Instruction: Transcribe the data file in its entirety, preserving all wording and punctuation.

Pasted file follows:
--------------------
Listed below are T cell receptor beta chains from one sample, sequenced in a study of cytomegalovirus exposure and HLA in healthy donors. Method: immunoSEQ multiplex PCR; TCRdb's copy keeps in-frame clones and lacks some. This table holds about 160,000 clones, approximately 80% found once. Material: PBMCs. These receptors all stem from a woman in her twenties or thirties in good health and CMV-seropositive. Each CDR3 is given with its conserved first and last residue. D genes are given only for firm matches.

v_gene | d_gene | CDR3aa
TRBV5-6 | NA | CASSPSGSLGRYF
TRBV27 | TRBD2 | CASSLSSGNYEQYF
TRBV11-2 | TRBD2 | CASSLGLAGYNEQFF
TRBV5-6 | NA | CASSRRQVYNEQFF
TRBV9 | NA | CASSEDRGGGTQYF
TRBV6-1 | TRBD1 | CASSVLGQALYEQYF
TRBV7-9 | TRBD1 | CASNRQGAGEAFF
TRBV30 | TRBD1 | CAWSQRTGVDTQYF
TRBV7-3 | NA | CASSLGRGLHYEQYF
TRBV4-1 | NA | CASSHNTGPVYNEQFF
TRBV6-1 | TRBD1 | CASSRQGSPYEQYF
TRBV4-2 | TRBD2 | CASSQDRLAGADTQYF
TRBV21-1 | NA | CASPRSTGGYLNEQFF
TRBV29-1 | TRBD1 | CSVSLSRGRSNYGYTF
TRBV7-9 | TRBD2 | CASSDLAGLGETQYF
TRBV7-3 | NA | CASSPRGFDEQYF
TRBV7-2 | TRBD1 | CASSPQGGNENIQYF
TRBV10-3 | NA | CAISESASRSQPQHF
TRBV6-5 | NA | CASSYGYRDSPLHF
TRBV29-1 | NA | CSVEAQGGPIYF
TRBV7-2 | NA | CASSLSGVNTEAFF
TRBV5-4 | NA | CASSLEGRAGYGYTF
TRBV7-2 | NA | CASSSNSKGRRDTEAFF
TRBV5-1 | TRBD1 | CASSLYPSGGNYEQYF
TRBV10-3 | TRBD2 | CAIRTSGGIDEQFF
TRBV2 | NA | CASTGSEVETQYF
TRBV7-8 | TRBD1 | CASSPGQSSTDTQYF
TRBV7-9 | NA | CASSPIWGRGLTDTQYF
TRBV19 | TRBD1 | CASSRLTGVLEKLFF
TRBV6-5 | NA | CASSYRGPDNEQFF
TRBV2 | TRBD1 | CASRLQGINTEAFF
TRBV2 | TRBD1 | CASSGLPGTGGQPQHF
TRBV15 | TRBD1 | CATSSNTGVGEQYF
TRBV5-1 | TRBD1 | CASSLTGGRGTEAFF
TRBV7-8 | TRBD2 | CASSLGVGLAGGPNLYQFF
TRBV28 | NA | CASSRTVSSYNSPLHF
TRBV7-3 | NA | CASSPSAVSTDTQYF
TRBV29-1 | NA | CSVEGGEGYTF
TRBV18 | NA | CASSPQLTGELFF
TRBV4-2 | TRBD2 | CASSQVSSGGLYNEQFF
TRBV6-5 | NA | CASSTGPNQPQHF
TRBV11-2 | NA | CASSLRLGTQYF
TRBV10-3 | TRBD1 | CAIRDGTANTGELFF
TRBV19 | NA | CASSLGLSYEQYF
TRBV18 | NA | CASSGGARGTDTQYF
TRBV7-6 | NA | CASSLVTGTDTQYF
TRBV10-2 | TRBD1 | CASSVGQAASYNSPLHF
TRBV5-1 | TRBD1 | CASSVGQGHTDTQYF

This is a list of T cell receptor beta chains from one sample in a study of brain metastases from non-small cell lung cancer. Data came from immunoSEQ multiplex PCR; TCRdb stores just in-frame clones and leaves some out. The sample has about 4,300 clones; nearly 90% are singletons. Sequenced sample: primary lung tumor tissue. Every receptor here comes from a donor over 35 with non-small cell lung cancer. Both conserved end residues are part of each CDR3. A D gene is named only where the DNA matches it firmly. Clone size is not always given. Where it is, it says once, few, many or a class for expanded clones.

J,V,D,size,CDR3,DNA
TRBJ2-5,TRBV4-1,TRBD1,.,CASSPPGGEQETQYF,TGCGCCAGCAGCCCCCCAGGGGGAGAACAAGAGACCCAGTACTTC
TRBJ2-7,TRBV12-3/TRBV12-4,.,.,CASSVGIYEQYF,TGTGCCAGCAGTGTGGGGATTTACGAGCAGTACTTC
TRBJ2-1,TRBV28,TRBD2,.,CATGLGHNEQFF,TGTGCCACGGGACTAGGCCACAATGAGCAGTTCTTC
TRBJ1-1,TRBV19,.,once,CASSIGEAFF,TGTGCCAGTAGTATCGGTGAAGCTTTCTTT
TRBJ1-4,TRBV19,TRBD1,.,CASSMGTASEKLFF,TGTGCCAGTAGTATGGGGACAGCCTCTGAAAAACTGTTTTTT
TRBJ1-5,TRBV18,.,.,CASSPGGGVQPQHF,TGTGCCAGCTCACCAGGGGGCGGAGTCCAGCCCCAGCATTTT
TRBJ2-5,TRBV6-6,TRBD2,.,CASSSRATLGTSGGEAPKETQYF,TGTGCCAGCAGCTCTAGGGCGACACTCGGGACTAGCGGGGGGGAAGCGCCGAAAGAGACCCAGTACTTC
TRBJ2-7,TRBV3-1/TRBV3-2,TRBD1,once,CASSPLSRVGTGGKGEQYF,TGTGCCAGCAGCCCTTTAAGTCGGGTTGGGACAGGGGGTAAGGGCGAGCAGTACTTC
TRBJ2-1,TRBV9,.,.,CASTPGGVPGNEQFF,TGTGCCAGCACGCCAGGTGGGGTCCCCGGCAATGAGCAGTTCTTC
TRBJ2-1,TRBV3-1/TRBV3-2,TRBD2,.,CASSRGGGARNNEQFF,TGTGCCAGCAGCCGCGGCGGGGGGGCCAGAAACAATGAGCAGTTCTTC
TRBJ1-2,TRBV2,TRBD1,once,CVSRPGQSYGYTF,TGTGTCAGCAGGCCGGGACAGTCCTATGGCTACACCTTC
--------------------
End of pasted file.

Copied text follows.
Listed below are T cell receptor beta chains from one sample, sequenced in a study of cytomegalovirus exposure and HLA in healthy donors. Method: immunoSEQ multiplex PCR; TCRdb's copy keeps in-frame clones and lacks some. This table holds about 160,000 clones, approximately 80% found once. Material: PBMCs. These receptors all stem from a woman in her twenties or thirties in good health and CMV-seropositive. Each CDR3 is given with its conserved first and last residue. D genes are given only for firm matches.

v_gene | d_gene | CDR3aa
TRBV5-6 | NA | CASSPSGSLGRYF
TRBV27 | TRBD2 | CASSLSSGNYEQYF
TRBV11-2 | TRBD2 | CASSLGLAGYNEQFF
TRBV5-6 | NA | CASSRRQVYNEQFF
TRBV9 | NA | CASSEDRGGGTQYF
TRBV6-1 | TRBD1 | CASSVLGQALYEQYF
TRBV7-9 | TRBD1 | CASNRQGAGEAFF
TRBV30 | TRBD1 | CAWSQRTGVDTQYF
TRBV7-3 | NA | CASSLGRGLHYEQYF
TRBV4-1 | NA | CASSHNTGPVYNEQFF
TRBV6-1 | TRBD1 | CASSRQGSPYEQYF
TRBV4-2 | TRBD2 | CASSQDRLAGADTQYF
TRBV21-1 | NA | CASPRSTGGYLNEQFF
TRBV29-1 | TRBD1 | CSVSLSRGRSNYGYTF
TRBV7-9 | TRBD2 | CASSDLAGLGETQYF
TRBV7-3 | NA | CASSPRGFDEQYF
TRBV7-2 | TRBD1 | CASSPQGGNENIQYF
TRBV10-3 | NA | CAISESASRSQPQHF
TRBV6-5 | NA | CASSYGYRDSPLHF
TRBV29-1 | NA | CSVEAQGGPIYF
TRBV7-2 | NA | CASSLSGVNTEAFF
TRBV5-4 | NA | CASSLEGRAGYGYTF
TRBV7-2 | NA | CASSSNSKGRRDTEAFF
TRBV5-1 | TRBD1 | CASSLYPSGGNYEQYF
TRBV10-3 | TRBD2 | CAIRTSGGIDEQFF
TRBV2 | NA | CASTGSEVETQYF
TRBV7-8 | TRBD1 | CASSPGQSSTDTQYF
TRBV7-9 | NA | CASSPIWGRGLTDTQYF
TRBV19 | TRBD1 | CASSRLTGVLEKLFF
TRBV6-5 | NA | CASSYRGPDNEQFF
TRBV2 | TRBD1 | CASRLQGINTEAFF
TRBV2 | TRBD1 | CASSGLPGTGGQPQHF
TRBV15 | TRBD1 | CATSSNTGVGEQYF
TRBV5-1 | TRBD1 | CASSLTGGRGTEAFF
TRBV7-8 | TRBD2 | CASSLGVGLAGGPNLYQFF
TRBV28 | NA | CASSRTVSSYNSPLHF
TRBV7-3 | NA | CASSPSAVSTDTQYF
TRBV29-1 | NA | CSVEGGEGYTF
TRBV18 | NA | CASSPQLTGELFF
TRBV4-2 | TRBD2 | CASSQVSSGGLYNEQFF
TRBV6-5 | NA | CASSTGPNQPQHF
TRBV11-2 | NA | CASSLRLGTQYF
TRBV10-3 | TRBD1 | CAIRDGTANTGELFF
TRBV19 | NA | CASSLGLSYEQYF
TRBV18 | NA | CASSGGARGTDTQYF
TRBV7-6 | NA | CASSLVTGTDTQYF
TRBV10-2 | TRBD1 | CASSVGQAASYNSPLHF
TRBV5-1 | TRBD1 | CASSVGQGHTDTQYF

This is a list of T cell receptor beta chains from one sample in a study of brain metastases from non-small cell lung cancer. Data came from immunoSEQ multiplex PCR; TCRdb stores just in-frame clones and leaves some out. The sample has about 4,300 clones; nearly 90% are singletons. Sequenced sample: primary lung tumor tissue. Every receptor here comes from a donor over 35 with non-small cell lung cancer. Both conserved end residues are part of each CDR3. A D gene is named only where the DNA matches it firmly. Clone size is not always given. Where it is, it says once, few, many or a class for expanded clones.

J,V,D,size,CDR3,DNA
TRBJ2-5,TRBV4-1,TRBD1,.,CASSPPGGEQETQYF,TGCGCCAGCAGCCCCCCAGGGGGAGAACAAGAGACCCAGTACTTC
TRBJ2-7,TRBV12-3/TRBV12-4,.,.,CASSVGIYEQYF,TGTGCCAGCAGTGTGGGGATTTACGAGCAGTACTTC
TRBJ2-1,TRBV28,TRBD2,.,CATGLGHNEQFF,TGTGCCACGGGACTAGGCCACAATGAGCAGTTCTTC
TRBJ1-1,TRBV19,.,once,CASSIGEAFF,TGTGCCAGTAGTATCGGTGAAGCTTTCTTT
TRBJ1-4,TRBV19,TRBD1,.,CASSMGTASEKLFF,TGTGCCAGTAGTATGGGGACAGCCTCTGAAAAACTGTTTTTT
TRBJ1-5,TRBV18,.,.,CASSPGGGVQPQHF,TGTGCCAGCTCACCAGGGGGCGGAGTCCAGCCCCAGCATTTT
TRBJ2-5,TRBV6-6,TRBD2,.,CASSSRATLGTSGGEAPKETQYF,TGTGCCAGCAGCTCTAGGGCGACACTCGGGACTAGCGGGGGGGAAGCGCCGAAAGAGACCCAGTACTTC
TRBJ2-7,TRBV3-1/TRBV3-2,TRBD1,once,CASSPLSRVGTGGKGEQYF,TGTGCCAGCAGCCCTTTAAGTCGGGTTGGGACAGGGGGTAAGGGCGAGCAGTACTTC
TRBJ2-1,TRBV9,.,.,CASTPGGVPGNEQFF,TGTGCCAGCACGCCAGGTGGGGTCCCCGGCAATGAGCAGTTCTTC
TRBJ2-1,TRBV3-1/TRBV3-2,TRBD2,.,CASSRGGGARNNEQFF,TGTGCCAGCAGCCGCGGCGGGGGGGCCAGAAACAATGAGCAGTTCTTC
TRBJ1-2,TRBV2,TRBD1,once,CVSRPGQSYGYTF,TGTGTCAGCAGGCCGGGACAGTCCTATGGCTACACCTTC